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Tuesday, 1 October 2013

If you missed it!! Read President Jonathan's Independence Day Speech

For those who missed the nationwide address this morning and are interested in what GEJ
had to say, here's a full text of his independence day speech:
Address by His Excellency, President Goodluck Ebele Jonathan, GCFR
On the Occasion of Nigeria's 53rd Independence Anniversary
Tuesday 1st October, 2013
FELLOW NIGERIANS,
1. Today marks 53 years of our Independence as a nation. First and foremost, I would
like to say congratulations to us all. Through thick and thin, we have built this country
together. Through triumphs and trials, we have developed a Nigerian identity in our
own way.
2. In truth, Nigeria is still a work in progress and we are challenged everyday to keep
building in spite of the various obstacles that we face. Our strength has been in our
diversity. If we look back over the years, we can say confidently that there is every
reason to celebrate.
3. Today's Independence anniversary is unique because it is the last before we mark our
centenary. On January 1, 2014, Nigeria will be 100 years old as a country, following the
amalgamation of the Protectorates of Southern and Northern Nigeria in 1914.
See the rest after the cut:

4. Beloved country men and women, traditionally, the Presidential address on this symbolic
day has served two purposes. It has, quite rightly, been used to remind all Nigerians about
our heritage. It has also allowed my predecessors and I to comment on our stewardship to
the nation and make political capital out of a state occasion.
5. But this year, I will not. Because, today of all days, we should not be scoring political
points. On the contrary, in this last year of the first century of our Union, we should be
addressing our future as a Nation and a people!
6. I admit that these may not be the best of times for our nation. Our people are divided in
many ways – ethnically, religiously, politically, and materially. I cannot hide from this
reality. I cannot hide from my own responsibilities.
7. As we prepare to mark the centenary, therefore, today offers us an opportunity to reflect
on our long journey to nationhood and the progress we have made so far. Whatever the
challenges that we may face, we have every reason to be proud of our national
accomplishments; we have every reason to remain proud and optimistic. Our collective
national journey has witnessed great watersheds, thanks to our spirit of endurance,
perseverance and sacrifice. Getting the rest of the job done with determination and courage
is just a matter of time. We are Nigerians, a nation of talented people, endowed with
resources, potentials, and Divine Grace.
8. In our journey to greatness as a nation, we have built an economy that is robust and
erected enduring infrastructure and institutions of democracy. Our social system is now
more inclusive, open and compassionate. We are waging a steady battle against poverty,
unemployment, and corruption. Our sense of community, solidarity and shared expectation
is strong and capable of withstanding the present social, economic and political challenges
that still confront us.
9. In saying this, I am reminded of the comments I made a week ago to a cross-section of
Nigerians in New York during the 68th United Nations General Assembly. I declare now as I
declared then: we have a duty as Nigerians, whatever may be our differences or prejudices,
to always put Nigeria first.
10. Our politics should be an art of patriotic labour and selfless service to the community,
particularly by the political elite who are placed in positions of great trust and
responsibility. Politics has its own high moral principles which abhor distracting and
divisive rhetoric. As men and women in leadership, we must continually focus on service,
duty, responsibility, and the next generation. Those who are elected to govern at all levels
must focus on improving the lives of our people, not selfish ambition.
11. In the words of the American theologian and author, James Freeman Clarke, ‘a
politician thinks of the next election; a statesman of the next generation’. Whether we are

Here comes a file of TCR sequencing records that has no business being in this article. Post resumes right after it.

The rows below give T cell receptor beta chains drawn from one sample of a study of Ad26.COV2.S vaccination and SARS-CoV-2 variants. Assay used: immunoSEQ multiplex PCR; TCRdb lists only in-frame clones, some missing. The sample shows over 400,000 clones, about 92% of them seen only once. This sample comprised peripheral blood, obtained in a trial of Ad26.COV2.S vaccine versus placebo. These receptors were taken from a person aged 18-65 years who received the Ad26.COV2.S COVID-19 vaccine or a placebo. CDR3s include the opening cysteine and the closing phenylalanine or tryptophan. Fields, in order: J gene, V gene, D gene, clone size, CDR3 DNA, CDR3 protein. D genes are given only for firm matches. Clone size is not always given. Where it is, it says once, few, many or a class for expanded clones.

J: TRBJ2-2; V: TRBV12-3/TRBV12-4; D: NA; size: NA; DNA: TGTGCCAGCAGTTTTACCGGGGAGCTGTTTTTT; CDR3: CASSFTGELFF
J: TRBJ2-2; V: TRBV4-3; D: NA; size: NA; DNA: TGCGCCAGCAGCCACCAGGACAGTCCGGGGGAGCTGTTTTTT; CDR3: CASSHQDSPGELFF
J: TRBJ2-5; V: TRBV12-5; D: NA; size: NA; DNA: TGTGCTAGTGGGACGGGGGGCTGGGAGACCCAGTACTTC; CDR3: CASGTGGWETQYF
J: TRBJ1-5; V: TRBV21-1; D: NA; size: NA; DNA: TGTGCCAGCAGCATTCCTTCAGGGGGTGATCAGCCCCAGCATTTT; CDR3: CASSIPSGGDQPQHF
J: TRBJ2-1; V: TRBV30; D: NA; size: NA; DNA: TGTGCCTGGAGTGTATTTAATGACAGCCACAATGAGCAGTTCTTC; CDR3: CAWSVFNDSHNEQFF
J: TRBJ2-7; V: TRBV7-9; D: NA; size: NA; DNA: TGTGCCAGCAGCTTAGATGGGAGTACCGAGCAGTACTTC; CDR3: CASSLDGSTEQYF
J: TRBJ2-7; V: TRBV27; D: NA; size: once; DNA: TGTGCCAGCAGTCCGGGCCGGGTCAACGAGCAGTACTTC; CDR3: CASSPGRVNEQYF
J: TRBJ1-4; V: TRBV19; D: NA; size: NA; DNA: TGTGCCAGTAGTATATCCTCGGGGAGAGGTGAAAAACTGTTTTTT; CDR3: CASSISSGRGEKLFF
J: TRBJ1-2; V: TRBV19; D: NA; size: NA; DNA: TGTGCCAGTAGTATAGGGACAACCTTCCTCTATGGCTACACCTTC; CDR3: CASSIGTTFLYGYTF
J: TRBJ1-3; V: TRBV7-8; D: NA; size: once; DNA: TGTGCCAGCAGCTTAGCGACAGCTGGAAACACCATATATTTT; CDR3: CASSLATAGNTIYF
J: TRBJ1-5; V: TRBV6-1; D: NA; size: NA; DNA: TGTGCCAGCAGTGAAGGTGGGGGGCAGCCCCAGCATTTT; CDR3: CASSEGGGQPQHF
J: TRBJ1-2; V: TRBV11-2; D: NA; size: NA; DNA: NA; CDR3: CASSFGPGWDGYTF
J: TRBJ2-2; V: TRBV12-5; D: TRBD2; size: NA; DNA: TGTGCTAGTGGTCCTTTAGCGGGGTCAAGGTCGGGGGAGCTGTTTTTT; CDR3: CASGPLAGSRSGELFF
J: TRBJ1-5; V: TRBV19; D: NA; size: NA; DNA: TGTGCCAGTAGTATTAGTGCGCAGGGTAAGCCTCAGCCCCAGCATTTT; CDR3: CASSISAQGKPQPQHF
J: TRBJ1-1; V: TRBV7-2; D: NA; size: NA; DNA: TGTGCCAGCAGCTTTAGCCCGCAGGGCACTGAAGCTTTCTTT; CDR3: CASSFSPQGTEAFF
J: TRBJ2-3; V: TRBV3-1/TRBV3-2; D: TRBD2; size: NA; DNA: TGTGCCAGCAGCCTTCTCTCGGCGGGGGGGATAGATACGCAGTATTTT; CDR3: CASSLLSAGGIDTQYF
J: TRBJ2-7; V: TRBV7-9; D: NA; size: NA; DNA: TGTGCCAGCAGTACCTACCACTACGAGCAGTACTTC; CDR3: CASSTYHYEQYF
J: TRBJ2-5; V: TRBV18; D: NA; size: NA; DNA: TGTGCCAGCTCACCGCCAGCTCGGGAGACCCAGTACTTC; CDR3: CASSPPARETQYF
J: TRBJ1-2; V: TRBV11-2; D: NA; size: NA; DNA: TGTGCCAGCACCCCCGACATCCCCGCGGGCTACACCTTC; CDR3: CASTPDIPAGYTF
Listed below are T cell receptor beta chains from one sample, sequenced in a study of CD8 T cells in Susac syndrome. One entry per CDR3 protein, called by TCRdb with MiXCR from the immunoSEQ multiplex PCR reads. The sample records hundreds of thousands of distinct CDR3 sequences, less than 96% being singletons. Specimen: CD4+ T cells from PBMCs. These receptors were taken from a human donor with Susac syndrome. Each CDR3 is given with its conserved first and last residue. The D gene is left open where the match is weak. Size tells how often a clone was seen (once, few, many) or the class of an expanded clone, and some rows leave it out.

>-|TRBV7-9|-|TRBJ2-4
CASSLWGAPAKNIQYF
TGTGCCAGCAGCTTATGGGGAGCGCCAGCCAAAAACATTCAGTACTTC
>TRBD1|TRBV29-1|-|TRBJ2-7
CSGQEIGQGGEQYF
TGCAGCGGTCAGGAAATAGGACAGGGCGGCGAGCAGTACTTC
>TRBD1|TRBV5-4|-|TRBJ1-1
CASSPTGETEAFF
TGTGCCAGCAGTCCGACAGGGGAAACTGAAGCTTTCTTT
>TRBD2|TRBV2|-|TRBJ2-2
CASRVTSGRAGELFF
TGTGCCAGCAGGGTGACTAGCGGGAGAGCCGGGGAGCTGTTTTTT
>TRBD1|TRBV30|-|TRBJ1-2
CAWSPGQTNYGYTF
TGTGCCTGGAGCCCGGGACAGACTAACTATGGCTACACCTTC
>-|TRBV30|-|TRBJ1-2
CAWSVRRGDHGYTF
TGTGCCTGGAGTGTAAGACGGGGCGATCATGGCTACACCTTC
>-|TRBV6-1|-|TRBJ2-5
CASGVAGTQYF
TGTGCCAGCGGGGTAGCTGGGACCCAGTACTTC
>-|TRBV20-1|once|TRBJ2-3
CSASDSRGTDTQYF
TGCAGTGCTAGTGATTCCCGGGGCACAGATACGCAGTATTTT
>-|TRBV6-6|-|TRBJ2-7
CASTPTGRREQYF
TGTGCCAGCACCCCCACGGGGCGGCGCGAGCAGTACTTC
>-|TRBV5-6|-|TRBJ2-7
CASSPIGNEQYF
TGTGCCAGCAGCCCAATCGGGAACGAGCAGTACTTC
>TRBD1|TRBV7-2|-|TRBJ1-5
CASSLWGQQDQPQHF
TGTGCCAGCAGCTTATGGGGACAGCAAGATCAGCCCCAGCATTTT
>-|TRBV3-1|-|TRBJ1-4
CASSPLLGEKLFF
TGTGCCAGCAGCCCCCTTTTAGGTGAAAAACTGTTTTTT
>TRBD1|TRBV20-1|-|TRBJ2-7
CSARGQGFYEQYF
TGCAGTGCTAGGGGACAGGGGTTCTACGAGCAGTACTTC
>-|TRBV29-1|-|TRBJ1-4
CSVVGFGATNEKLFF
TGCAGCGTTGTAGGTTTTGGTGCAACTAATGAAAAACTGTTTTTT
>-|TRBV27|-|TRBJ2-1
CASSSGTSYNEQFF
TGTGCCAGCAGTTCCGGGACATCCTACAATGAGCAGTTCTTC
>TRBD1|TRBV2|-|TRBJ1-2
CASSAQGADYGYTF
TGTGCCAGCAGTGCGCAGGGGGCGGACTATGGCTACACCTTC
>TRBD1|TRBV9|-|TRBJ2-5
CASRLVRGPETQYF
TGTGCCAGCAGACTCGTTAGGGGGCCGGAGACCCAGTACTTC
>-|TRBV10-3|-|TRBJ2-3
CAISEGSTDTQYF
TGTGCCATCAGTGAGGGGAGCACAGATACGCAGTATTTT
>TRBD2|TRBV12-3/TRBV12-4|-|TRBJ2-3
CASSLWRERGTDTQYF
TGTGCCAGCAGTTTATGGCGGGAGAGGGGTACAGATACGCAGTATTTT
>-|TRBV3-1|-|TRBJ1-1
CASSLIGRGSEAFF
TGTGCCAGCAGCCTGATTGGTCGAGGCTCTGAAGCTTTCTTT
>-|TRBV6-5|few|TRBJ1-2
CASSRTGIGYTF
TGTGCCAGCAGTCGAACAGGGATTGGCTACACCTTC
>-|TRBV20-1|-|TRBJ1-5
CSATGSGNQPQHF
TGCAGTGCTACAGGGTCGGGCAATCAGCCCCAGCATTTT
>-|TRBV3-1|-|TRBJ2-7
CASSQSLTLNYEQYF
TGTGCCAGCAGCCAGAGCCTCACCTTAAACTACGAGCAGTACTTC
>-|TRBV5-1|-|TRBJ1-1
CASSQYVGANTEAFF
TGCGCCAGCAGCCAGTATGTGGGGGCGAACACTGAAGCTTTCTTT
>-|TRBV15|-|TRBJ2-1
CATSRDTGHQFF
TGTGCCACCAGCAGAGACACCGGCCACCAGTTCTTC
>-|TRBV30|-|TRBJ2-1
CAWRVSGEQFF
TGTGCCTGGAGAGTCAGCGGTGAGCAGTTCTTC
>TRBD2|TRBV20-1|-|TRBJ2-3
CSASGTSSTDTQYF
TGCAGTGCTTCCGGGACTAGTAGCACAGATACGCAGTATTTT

Muslims or Christians; rich or poor; from the North or the South; East or West; regardless
of our political affiliations, this is the time for every one of us to be a statesman!
12. My clarion call therefore, on this special day, is that we should begin to align our
political utterances and conduct solely to the nobler passions that unite our people.
Politicians do not make a nation; ordinary folks do.
13. Our nation is made great by the big and small efforts of regular citizens. These are the
teachers and men and women in academics who inculcate the knowledge and wisdom that
transform into tomorrow’s wealth; the traders and market women who tend to our
everyday needs; the farmers whose labour feeds the nation; the artisans whose work
ensures that our homesteads are well maintained; the doctors, pharmacists, nurses,
accountants, bankers, engineers, and other professionals who add value to our lives; the
sportsmen and women and those in the creative industry who bring honour and fame to
our nation;
14. And the men and women of our armed forces and security services who toil day and
night so that you and I may live in a safe and secure nation.
15. It is the individual and collective heroism of these regular folks that has placed our
nation on the path of greatness. Politics and politicians sometimes distract the people and
create unnecessary tension.
16. But our independence celebration is about the same people, the people of Nigeria: their
industry, sense of mission and purpose, and their patience and perseverance as we
navigate historical turns in our march towards prosperity and self-sufficiency. Today, I
salute the people of Nigeria.
17. My Compatriots, history has proven that nations take time to evolve. We should rejoice
in our democracy because it enables us to be united by our differences, not destroyed by
them. And, there is no more crucial time for us to be united than now.
18. The threats we face may be real and immediate. But we are not alone in this regard. It is
a difficult season for much of the world: industrialized or developing; rich or poor. What
matters are the lessons we learn, the wisdom we demonstrate, and the victory we snatch
from the jaws of likely defeat.
19. And I tell you, more than anything else, there are lessons to learn, and every cause to
be thankful. If I must cite one example, take Syria. As we all pray and work for a return to
normalcy in Syria, it would be helpful for us to reflect on the fact that Syria was once a
peaceful, thriving, multi-cultural nation which played host to a mosaic of religions and
ethnicities.
20. But that once idyllic nation has today become a theatre of human misery of
unimaginable proportions as a result of the activities of extremist forces.
21. Fellow Nigerians, the spectre of extremism haunts every democracy in every corner of